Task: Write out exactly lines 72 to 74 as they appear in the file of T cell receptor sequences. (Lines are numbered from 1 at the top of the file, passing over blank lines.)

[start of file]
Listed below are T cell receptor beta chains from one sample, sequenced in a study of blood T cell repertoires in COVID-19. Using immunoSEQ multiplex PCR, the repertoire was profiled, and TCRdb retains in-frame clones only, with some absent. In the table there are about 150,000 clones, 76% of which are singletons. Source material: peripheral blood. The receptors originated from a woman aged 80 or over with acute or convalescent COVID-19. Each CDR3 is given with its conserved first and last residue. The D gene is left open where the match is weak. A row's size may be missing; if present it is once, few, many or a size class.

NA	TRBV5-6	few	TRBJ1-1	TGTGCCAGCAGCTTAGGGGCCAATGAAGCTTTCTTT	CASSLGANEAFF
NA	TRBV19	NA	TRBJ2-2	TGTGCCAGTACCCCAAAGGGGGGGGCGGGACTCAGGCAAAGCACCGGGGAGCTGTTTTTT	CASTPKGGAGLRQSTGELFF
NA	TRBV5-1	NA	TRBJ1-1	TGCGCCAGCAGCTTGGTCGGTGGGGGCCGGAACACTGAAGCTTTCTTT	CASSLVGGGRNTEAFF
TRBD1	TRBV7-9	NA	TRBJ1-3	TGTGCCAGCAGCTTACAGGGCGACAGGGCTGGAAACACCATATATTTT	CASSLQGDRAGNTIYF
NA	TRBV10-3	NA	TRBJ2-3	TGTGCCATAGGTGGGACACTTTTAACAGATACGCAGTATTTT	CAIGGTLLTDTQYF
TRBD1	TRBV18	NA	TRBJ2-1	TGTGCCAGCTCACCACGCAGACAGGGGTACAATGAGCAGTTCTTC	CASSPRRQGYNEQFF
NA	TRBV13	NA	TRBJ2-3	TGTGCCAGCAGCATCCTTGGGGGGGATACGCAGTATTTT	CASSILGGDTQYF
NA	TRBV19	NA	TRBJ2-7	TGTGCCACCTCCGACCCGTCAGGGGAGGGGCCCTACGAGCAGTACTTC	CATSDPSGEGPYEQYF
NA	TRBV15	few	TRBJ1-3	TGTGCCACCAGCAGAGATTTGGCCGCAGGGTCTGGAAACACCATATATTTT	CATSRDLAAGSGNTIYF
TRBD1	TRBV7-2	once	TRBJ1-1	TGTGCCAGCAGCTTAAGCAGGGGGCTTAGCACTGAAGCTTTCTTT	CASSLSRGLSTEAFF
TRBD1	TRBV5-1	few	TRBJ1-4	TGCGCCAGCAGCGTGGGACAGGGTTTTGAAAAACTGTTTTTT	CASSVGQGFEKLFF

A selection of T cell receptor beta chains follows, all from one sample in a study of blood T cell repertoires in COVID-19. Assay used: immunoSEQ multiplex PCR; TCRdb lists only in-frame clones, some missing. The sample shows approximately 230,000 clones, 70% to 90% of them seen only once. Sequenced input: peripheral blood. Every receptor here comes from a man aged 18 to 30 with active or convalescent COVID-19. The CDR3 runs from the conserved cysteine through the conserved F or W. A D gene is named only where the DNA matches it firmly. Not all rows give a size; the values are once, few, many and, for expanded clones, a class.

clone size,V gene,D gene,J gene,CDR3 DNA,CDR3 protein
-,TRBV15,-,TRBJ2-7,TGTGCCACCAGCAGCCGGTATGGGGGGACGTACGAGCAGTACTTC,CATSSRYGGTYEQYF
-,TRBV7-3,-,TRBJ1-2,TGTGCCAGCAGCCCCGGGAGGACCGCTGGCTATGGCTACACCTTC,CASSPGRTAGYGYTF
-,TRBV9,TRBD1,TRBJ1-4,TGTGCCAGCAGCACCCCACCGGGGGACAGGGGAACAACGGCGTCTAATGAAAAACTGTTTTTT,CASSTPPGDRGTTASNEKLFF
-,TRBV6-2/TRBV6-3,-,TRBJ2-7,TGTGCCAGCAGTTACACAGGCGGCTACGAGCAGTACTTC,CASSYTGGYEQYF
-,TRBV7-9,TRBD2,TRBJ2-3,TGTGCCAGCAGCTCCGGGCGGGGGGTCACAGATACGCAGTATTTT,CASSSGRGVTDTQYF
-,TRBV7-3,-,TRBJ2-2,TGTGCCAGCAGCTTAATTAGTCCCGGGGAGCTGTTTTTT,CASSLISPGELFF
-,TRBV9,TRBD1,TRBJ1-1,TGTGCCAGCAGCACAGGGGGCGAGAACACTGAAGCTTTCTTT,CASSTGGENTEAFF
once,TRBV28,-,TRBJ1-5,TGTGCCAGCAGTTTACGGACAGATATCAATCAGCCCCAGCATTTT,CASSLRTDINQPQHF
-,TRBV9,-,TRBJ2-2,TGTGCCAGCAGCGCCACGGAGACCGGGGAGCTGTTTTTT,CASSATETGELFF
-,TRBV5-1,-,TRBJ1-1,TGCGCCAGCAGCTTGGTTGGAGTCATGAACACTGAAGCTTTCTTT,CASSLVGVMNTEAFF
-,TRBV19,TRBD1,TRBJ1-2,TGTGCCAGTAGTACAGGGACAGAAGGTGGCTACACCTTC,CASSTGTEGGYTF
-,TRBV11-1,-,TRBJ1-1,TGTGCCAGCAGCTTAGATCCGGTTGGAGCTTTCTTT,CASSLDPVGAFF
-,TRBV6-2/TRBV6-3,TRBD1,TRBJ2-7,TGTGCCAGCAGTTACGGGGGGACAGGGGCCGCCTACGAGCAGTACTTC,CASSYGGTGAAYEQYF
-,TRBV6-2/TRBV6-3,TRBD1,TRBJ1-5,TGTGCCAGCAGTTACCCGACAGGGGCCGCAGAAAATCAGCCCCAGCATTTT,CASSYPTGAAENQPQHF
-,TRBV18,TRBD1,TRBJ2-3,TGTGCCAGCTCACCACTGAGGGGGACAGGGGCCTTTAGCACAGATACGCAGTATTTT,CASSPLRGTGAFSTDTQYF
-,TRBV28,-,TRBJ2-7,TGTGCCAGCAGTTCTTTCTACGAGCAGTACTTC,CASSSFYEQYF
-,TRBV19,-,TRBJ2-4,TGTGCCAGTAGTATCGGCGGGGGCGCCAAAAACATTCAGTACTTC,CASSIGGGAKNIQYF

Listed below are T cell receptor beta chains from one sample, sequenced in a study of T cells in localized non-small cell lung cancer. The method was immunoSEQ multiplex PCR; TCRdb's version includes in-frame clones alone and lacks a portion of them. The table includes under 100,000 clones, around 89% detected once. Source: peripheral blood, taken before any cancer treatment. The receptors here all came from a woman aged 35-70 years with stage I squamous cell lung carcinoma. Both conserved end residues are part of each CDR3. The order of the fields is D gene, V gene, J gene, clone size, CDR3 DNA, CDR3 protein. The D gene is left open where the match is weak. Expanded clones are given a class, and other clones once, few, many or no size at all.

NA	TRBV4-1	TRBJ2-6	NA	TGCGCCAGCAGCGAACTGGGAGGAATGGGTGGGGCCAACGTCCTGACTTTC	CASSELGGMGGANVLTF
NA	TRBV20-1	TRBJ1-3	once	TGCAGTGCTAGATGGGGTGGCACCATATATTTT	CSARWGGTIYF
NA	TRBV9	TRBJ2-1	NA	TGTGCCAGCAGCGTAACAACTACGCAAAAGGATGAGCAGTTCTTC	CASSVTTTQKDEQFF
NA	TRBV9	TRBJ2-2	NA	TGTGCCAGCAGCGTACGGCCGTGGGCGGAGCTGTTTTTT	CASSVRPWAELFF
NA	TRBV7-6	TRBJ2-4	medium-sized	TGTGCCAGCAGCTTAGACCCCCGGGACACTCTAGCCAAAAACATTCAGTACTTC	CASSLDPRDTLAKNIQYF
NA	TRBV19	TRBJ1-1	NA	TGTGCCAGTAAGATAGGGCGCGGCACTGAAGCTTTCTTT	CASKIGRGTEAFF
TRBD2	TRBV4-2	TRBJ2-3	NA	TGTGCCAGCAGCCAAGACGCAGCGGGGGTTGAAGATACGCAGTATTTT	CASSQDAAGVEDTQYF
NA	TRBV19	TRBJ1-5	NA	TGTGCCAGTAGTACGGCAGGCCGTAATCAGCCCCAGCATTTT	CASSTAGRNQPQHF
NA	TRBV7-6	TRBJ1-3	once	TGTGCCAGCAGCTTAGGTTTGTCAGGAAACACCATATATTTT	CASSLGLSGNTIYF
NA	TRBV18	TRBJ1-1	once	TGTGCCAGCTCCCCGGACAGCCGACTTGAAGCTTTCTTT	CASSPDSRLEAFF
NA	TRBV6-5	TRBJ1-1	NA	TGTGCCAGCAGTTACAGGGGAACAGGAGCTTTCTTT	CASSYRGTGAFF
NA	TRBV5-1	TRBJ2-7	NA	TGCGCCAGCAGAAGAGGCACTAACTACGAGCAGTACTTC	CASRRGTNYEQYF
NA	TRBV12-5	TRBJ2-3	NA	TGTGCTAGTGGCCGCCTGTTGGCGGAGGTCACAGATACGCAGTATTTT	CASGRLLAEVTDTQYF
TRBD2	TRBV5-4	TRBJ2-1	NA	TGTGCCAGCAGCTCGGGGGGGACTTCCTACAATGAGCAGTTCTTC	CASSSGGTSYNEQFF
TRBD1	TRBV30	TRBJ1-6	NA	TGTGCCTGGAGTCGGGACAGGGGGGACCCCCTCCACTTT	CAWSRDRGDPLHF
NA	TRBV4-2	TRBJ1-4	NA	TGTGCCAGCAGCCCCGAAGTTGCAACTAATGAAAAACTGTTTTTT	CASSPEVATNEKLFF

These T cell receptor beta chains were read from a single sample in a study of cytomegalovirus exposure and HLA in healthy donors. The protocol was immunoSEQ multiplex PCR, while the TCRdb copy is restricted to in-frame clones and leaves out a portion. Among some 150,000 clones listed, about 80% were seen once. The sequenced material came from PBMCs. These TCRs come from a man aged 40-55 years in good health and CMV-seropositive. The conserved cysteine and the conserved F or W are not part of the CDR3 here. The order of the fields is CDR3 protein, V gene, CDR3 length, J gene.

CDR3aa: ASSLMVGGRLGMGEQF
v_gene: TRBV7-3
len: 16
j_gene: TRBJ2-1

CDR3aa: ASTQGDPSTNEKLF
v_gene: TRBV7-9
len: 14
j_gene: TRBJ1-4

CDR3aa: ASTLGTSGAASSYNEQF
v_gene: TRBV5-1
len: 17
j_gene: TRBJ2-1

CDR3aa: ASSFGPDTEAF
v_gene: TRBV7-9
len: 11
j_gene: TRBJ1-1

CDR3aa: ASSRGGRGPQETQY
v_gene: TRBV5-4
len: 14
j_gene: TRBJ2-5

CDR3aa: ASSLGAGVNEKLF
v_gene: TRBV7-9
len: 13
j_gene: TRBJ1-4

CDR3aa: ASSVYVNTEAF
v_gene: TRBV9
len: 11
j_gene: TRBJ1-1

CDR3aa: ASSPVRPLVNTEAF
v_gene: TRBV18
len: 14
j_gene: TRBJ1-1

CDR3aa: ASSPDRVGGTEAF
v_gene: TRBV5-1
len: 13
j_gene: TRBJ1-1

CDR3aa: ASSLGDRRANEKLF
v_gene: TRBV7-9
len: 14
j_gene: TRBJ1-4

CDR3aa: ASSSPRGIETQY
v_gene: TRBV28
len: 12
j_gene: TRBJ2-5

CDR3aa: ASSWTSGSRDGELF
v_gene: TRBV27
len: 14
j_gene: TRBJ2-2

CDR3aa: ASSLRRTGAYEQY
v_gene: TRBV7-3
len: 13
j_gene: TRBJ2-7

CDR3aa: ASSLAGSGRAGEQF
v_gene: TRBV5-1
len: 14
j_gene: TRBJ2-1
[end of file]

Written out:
len: 13
j_gene: TRBJ1-4

CDR3aa: ASSVYVNTEAF